When I reviewed She's the Man a little over a year ago, I ended my review with this:
I don't think this movie would fare very well today. It's not very woke...... That said, this movie has to be much better than Ladybugs, that movie where Jonathan Brandis dresses as a girl and plays on the all girls soccer team that Rodney Dangerfield coaches. I've never seen it (don't think I'm missing anything), but it seems to send a very sexist message saying girls need the help of a strong boy to win sports! Again, I've never seen it, so maybe it's an empowering movie, who knows, but somehow I highly doubt it. At least She's the Man is above that...but I don't know how much higher the bar goes!
Okay, so I saw Ladybugs and it is NOT an empowering movie. SHOCKING, I know. It's a terrible movie. I definitely wasn't missing anything. While it is pretty sexist, the boy dressing up as a girl isn't even the most problematic part. No, that was just more stupid than anything else. But before I dive into my review, let me preface this by saying that I usually watch movies I review twice: first I just watch them straight through, then the second time I turn on the subtitles, I take notes, I write down quotes, sequences of events, anything notable. When I watched Ladybugs the first time, it was free on Amazon Prime, but when I went back a few days later ready to take notes, you had to pay to watch it and I was like, Nope! I'm not paying for this dreck! I'd be willing to watch it again for free, but I will NOT be paying to watch it again! So just keep that in mind as I go through this review. I may not remember everything that happens or have the exact quotes or remember how events transpire, but really, does anyone really care? Really? No? Good, okay, so let's get started.
So while I've been aware of this movie for a long time, I never saw it until recently. I guess it was a movie I never really wanted to see, even as a kid and that would have been the more desired time for me to see it. I have to wonder if I would have liked it as a kid and I don't think I would have because the movie is mostly focused on Rodney Dangerfield's character, Chester (terrible, terrible name...don't name your kid "Chester"). Maybe if the movie was more focused on the girls' soccer team or Matthew, the Jonathan Brandis character, I would have liked it more.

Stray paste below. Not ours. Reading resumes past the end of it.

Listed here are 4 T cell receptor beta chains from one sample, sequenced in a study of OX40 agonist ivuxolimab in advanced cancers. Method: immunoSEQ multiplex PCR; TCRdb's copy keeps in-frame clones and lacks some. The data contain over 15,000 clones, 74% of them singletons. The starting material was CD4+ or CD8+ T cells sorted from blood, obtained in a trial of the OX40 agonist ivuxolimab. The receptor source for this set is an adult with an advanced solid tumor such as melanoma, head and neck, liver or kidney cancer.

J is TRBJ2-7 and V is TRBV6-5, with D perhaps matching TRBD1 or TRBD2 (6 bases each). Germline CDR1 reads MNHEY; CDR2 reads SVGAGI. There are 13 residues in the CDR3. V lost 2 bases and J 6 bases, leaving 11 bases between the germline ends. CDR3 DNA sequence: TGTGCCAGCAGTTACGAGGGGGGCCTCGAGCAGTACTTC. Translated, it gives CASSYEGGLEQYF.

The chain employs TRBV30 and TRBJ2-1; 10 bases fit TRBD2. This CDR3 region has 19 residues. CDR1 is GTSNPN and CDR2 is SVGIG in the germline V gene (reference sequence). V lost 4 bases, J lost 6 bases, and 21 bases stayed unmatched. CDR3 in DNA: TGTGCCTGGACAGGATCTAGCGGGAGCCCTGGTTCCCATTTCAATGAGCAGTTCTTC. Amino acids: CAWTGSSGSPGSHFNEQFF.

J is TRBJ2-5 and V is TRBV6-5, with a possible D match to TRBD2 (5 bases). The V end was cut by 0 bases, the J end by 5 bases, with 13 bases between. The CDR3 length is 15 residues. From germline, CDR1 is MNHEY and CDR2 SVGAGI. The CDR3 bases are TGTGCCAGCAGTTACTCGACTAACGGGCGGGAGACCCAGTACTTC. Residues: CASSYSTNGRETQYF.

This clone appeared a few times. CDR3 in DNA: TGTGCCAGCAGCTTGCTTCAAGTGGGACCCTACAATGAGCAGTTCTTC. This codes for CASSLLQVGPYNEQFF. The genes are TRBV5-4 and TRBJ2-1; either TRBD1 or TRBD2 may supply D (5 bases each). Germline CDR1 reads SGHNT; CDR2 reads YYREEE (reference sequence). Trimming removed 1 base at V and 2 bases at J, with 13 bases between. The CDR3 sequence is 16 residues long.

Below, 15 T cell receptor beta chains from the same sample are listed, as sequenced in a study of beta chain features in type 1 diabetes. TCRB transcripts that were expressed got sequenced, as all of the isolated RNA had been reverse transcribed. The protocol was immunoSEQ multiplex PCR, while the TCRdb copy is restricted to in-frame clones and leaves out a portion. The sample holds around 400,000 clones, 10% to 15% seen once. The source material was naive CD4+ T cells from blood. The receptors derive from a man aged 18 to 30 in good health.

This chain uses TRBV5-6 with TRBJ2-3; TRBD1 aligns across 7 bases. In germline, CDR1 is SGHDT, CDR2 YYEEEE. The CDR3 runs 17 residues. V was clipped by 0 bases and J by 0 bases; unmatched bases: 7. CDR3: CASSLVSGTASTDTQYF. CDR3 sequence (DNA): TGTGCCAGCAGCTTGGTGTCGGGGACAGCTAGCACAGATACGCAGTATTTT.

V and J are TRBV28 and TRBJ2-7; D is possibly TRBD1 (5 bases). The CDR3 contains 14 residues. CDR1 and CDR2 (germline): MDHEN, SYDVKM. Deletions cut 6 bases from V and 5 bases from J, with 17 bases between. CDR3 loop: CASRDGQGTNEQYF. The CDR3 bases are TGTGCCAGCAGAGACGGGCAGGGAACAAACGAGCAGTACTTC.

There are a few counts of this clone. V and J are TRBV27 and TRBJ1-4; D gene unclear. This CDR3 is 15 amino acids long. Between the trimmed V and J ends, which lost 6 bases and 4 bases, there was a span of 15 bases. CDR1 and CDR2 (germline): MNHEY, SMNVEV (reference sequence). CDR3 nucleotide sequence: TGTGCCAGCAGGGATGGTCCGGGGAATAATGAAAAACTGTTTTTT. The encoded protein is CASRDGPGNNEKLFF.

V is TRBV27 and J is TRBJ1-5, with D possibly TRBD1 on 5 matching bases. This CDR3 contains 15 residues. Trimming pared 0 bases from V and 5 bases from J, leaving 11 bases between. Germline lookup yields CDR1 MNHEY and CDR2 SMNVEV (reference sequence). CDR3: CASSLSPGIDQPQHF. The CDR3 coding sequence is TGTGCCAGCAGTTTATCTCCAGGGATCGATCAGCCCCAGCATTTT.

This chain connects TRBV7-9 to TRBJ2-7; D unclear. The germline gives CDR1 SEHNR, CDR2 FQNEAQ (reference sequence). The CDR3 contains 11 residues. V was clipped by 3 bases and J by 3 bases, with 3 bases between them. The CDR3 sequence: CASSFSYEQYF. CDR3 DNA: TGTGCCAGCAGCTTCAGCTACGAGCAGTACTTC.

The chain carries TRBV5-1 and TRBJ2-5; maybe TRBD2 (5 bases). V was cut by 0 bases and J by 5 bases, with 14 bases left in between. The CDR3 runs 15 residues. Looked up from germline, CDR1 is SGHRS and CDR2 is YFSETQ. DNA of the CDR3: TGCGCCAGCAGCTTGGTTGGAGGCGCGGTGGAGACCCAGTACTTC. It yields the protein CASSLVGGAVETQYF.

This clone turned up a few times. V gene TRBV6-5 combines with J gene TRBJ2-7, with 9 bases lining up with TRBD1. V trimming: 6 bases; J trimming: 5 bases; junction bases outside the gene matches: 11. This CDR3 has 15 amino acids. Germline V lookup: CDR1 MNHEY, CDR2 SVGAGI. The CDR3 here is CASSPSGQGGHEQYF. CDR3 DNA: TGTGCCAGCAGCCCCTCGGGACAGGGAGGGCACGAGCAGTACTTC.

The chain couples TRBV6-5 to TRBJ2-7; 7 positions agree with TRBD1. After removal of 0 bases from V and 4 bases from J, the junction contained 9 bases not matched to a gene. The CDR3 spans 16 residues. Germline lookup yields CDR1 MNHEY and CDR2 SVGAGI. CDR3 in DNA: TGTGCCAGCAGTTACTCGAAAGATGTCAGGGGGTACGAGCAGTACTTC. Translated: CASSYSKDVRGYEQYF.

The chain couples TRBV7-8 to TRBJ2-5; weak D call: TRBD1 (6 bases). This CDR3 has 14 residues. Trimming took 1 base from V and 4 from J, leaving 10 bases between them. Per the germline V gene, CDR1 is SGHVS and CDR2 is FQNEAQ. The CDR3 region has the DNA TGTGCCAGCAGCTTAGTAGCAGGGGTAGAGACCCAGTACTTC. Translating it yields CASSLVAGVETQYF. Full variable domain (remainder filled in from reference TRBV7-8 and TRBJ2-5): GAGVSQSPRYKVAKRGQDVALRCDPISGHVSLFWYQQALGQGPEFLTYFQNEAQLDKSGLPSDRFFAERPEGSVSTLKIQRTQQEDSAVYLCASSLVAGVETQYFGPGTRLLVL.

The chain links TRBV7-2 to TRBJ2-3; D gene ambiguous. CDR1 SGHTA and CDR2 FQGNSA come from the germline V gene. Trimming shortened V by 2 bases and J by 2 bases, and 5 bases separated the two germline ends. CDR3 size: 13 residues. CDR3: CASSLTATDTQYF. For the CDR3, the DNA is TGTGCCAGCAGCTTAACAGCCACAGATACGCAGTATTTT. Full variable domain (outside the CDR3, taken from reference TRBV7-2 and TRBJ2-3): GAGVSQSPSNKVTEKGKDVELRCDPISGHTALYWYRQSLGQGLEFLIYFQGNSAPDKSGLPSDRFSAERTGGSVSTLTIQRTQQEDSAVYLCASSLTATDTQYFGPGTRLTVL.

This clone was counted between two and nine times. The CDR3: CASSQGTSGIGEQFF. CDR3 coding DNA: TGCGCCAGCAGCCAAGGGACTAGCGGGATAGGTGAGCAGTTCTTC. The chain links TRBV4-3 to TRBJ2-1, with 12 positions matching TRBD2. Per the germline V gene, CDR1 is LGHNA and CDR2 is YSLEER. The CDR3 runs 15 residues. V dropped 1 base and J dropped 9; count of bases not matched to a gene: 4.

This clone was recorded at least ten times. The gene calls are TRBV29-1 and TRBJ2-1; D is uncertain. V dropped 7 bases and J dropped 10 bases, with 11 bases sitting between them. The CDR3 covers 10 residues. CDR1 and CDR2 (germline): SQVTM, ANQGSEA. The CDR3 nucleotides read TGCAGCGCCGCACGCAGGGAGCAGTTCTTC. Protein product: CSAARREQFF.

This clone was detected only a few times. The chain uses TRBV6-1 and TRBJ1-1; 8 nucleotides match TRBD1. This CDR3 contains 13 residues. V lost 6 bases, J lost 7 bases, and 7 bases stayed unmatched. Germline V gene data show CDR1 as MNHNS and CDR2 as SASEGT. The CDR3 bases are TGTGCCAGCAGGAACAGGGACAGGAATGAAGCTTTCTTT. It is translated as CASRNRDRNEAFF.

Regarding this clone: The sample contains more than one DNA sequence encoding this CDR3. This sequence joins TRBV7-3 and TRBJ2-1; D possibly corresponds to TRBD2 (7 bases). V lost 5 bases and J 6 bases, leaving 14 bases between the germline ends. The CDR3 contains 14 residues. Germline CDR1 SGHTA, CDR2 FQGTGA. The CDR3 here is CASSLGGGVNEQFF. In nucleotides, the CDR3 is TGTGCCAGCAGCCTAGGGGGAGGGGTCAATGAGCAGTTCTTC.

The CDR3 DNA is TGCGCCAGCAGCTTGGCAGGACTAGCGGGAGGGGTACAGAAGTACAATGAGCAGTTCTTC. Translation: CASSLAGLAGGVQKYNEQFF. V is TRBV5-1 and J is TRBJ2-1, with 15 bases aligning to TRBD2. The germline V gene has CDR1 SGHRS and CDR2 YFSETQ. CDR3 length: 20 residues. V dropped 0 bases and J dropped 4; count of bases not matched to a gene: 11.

Probably one of the reasons why I was never inclined to watch this movie because I was never a Jonathan Brandis fangirl. And considering the tragic fate that happened to him, I'm glad I wasn't. I can admit he was cute and I can see why all the pre-teen girls from the '90s loved him, but I just never watched anything he was in. The only thing I may have seen is The Never Ending Story II, but I just may be confusing that one with the first movie and I haven't seen that one since I was a literal child (that's a movie I always intended to watch and review, but then I got distracted by other movies I'd rather watch and review), but I never saw Sidekicks or this one (until now, at least). I was mostly familiar with him from SeaQuest DSV, a show I never watched because I was watching the competition, The New Adventures of Superman, with Dean Cain and Teri Hatcher. All I know about SeaQuest was that there was a talking dolphin and Jonathan Brandis was in it. So I just assumed he did all his movies during his time on the show, but imagine my surprise when I found out SeaQuest premiered in 1993 and this movie came out in '92, so was he already popular when he did SeaQuest and that's how he got cast? Because I honestly don't remember. I have a feeling it was SeaQuest that made him popular because he's not really in Ladybugs that much...he has nowhere near as much screen time as Dangerfield and I feel like if the movie producers knew they could get more pre-teen girls in the seats, they'd be focusing more on the Brandis character.
I have to wonder who is this movie for. If they're trying to get the Brandis fangirls, they're going to be bored through most of it and probably not going to enjoy looking at Rodney Dangerfield and his bug eyes. (So did he get cast in this movie because it's called LadyBUGS and they just immediately thought of him?) Also, the actual girls on the soccer team, aside from a couple of them, get no screen time at all. This movie is 80% Dangerfield, 15% Brandis, and 5% soccer girls.
The basic premise of this movie is that Rodney Dangerfield is trying to get a promotion at his job (he was 70 when he made this movie, so how old is his character supposed to be and why is he still working?) so when he finds out that his boss's daughter's soccer team, the Ladybugs, needs a coach for the season, he volunteers, saying he knows a lot about soccer because he used to play, but of course he doesn't and he's never played. He's told if he can get the team to the championship, he will be promoted. So that's how he gets roped into being the coach. Before he goes in to talk to his boss about a possible promotion, there's an extremely uncomfortable and awkward scene where he's "flirting" with the secretary, who is this librarian-type woman in her 60s and he greets her with "Hey, sexy" and tells her can't believe she never got married and how he bets "there's still heat in her furnace" or something gross like that and that she's just his "type". Yeah. I know, right? Oh, boy. Something tells me if Rodney Dangerfield were still alive today, he would be cancelled! There's a lot of very uncomfortable scenes like this (some even worse!), so stay tuned!